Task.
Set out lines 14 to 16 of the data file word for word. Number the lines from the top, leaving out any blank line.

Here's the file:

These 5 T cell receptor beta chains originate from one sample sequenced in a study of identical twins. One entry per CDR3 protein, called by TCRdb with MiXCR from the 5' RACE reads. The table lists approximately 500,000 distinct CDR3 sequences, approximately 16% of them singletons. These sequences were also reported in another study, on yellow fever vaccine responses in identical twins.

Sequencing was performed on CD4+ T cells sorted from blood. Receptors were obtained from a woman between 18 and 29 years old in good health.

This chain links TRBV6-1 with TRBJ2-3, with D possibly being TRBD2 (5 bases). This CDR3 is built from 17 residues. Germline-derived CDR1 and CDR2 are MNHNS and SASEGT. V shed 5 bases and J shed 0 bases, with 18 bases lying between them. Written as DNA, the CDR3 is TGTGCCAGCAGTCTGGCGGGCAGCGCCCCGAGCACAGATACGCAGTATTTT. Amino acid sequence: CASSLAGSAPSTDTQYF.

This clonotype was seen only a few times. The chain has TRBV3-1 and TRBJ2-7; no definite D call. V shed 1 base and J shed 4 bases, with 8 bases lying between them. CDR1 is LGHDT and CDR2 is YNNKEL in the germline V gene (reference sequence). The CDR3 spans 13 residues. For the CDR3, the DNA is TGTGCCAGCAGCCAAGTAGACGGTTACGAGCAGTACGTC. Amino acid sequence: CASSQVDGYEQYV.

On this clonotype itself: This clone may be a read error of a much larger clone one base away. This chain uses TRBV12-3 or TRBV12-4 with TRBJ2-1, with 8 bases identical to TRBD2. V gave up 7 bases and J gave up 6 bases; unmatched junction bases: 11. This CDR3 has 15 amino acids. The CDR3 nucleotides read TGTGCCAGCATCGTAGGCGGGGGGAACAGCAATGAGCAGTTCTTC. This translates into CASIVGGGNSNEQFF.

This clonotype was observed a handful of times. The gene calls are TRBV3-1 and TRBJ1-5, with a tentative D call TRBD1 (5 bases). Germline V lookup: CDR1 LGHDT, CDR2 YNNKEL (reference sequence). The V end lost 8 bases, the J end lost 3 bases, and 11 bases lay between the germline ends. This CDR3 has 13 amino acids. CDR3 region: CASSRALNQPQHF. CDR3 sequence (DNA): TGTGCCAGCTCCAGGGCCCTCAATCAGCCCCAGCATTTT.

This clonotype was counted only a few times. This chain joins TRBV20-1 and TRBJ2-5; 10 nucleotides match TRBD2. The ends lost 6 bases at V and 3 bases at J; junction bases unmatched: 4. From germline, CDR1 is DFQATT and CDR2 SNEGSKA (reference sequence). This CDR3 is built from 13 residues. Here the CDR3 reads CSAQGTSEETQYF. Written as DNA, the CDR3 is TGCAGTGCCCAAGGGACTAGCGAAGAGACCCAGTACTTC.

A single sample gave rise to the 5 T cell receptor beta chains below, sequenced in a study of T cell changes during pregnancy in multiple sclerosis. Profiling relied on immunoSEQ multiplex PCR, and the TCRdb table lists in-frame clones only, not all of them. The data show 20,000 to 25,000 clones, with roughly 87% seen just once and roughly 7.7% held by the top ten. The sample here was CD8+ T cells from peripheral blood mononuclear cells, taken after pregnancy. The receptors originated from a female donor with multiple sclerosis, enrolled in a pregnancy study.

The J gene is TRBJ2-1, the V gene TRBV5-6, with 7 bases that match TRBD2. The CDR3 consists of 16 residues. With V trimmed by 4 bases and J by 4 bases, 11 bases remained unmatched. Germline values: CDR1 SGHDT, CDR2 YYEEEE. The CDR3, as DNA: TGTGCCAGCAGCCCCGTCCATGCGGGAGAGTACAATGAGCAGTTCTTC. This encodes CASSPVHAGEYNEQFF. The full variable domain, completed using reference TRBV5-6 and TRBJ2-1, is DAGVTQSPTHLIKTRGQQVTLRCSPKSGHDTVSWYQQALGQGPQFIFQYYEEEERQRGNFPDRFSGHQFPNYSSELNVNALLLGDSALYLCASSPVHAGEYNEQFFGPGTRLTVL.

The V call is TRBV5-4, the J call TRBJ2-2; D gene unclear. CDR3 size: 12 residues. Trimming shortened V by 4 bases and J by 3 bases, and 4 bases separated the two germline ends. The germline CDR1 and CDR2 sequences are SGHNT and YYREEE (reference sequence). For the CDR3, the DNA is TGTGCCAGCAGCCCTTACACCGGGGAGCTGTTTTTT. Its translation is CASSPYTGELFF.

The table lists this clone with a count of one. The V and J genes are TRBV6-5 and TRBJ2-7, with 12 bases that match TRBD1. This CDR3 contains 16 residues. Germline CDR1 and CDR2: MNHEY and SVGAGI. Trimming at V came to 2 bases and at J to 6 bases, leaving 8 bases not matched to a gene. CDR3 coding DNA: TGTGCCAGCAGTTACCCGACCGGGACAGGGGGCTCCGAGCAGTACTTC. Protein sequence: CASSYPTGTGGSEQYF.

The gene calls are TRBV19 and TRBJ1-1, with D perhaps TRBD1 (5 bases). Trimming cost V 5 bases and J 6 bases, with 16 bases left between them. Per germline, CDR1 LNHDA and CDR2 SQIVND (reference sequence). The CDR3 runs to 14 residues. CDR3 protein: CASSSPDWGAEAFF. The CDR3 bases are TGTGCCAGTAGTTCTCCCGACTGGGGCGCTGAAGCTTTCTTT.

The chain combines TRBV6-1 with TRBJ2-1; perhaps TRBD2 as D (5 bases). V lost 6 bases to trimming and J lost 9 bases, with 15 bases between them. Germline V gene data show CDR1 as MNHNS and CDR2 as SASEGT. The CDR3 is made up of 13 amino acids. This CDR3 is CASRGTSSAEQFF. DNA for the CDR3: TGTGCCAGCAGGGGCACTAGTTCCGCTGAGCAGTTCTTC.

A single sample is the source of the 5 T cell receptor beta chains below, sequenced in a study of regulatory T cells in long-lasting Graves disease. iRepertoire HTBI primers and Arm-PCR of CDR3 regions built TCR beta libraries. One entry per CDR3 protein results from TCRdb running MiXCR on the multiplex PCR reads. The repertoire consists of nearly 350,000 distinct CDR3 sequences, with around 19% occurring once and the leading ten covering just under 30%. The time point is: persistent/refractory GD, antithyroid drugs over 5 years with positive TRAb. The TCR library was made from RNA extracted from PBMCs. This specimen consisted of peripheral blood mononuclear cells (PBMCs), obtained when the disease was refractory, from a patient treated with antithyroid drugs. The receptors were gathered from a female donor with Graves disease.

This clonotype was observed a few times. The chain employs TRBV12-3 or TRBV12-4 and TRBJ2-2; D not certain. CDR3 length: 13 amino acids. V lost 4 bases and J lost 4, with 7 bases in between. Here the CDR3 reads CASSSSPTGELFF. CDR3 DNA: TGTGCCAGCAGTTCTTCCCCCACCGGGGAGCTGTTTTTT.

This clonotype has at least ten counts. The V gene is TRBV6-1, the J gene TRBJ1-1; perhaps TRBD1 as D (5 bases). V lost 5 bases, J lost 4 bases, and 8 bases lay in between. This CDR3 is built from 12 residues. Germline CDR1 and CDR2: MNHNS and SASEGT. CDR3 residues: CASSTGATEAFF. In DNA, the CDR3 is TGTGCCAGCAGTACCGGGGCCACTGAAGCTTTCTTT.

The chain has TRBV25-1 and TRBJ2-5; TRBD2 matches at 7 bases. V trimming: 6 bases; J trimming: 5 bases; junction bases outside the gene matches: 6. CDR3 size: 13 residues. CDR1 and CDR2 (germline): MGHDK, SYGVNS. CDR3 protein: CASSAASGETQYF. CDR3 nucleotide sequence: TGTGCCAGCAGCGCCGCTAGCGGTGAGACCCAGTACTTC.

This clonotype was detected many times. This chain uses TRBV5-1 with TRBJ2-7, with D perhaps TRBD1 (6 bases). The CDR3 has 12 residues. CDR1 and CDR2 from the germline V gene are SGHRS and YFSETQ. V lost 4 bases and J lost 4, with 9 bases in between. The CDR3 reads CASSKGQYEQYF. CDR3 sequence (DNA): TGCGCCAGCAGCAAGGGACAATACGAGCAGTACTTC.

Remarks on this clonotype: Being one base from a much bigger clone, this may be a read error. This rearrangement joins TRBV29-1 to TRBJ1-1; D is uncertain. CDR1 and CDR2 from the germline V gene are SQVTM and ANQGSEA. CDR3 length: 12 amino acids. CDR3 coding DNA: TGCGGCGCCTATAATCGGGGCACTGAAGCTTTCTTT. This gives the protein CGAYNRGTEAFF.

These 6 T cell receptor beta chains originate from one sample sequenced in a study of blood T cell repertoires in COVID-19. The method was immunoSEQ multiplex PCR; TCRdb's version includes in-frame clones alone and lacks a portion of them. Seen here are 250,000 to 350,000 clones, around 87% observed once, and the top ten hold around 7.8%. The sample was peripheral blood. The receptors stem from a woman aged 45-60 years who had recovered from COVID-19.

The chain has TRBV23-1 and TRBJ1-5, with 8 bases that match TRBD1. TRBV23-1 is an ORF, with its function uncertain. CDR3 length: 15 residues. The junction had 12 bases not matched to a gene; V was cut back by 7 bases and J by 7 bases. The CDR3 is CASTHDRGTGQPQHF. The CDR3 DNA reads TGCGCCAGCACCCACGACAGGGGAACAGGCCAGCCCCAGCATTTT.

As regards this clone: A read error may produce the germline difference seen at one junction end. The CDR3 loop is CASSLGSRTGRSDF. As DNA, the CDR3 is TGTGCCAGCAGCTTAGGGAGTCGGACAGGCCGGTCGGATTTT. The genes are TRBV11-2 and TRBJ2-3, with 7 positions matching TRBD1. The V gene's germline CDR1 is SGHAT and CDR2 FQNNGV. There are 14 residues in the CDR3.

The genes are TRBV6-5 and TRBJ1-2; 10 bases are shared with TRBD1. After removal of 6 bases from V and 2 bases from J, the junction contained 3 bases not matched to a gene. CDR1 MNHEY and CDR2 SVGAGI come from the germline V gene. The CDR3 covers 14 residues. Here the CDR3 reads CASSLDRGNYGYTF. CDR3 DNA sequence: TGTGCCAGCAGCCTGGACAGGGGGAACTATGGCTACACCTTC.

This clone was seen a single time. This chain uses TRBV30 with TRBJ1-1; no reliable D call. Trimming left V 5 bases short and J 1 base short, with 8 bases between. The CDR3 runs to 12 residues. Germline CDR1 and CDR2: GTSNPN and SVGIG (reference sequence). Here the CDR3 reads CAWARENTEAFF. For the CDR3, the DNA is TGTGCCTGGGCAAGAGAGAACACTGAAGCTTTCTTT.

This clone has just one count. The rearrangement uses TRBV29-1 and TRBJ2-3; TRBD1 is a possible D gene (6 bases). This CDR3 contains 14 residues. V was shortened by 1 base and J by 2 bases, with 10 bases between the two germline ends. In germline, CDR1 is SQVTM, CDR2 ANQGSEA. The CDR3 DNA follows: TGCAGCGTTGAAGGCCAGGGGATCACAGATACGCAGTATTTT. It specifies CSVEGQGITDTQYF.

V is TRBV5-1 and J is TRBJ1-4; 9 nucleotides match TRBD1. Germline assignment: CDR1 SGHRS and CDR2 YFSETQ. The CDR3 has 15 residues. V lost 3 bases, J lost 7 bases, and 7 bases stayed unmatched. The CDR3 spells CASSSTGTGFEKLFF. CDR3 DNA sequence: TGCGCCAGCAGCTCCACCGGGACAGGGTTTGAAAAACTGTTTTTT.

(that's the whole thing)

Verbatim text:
A single sample is the source of the 5 T cell receptor beta chains below, sequenced in a study of regulatory T cells in long-lasting Graves disease. iRepertoire HTBI primers and Arm-PCR of CDR3 regions built TCR beta libraries. One entry per CDR3 protein results from TCRdb running MiXCR on the multiplex PCR reads. The repertoire consists of nearly 350,000 distinct CDR3 sequences, with around 19% occurring once and the leading ten covering just under 30%. The time point is: persistent/refractory GD, antithyroid drugs over 5 years with positive TRAb. The TCR library was made from RNA extracted from PBMCs. This specimen consisted of peripheral blood mononuclear cells (PBMCs), obtained when the disease was refractory, from a patient treated with antithyroid drugs. The receptors were gathered from a female donor with Graves disease.

This clonotype was observed a few times. The chain employs TRBV12-3 or TRBV12-4 and TRBJ2-2; D not certain. CDR3 length: 13 amino acids. V lost 4 bases and J lost 4, with 7 bases in between. Here the CDR3 reads CASSSSPTGELFF. CDR3 DNA: TGTGCCAGCAGTTCTTCCCCCACCGGGGAGCTGTTTTTT.

This clonotype has at least ten counts. The V gene is TRBV6-1, the J gene TRBJ1-1; perhaps TRBD1 as D (5 bases). V lost 5 bases, J lost 4 bases, and 8 bases lay in between. This CDR3 is built from 12 residues. Germline CDR1 and CDR2: MNHNS and SASEGT. CDR3 residues: CASSTGATEAFF. In DNA, the CDR3 is TGTGCCAGCAGTACCGGGGCCACTGAAGCTTTCTTT.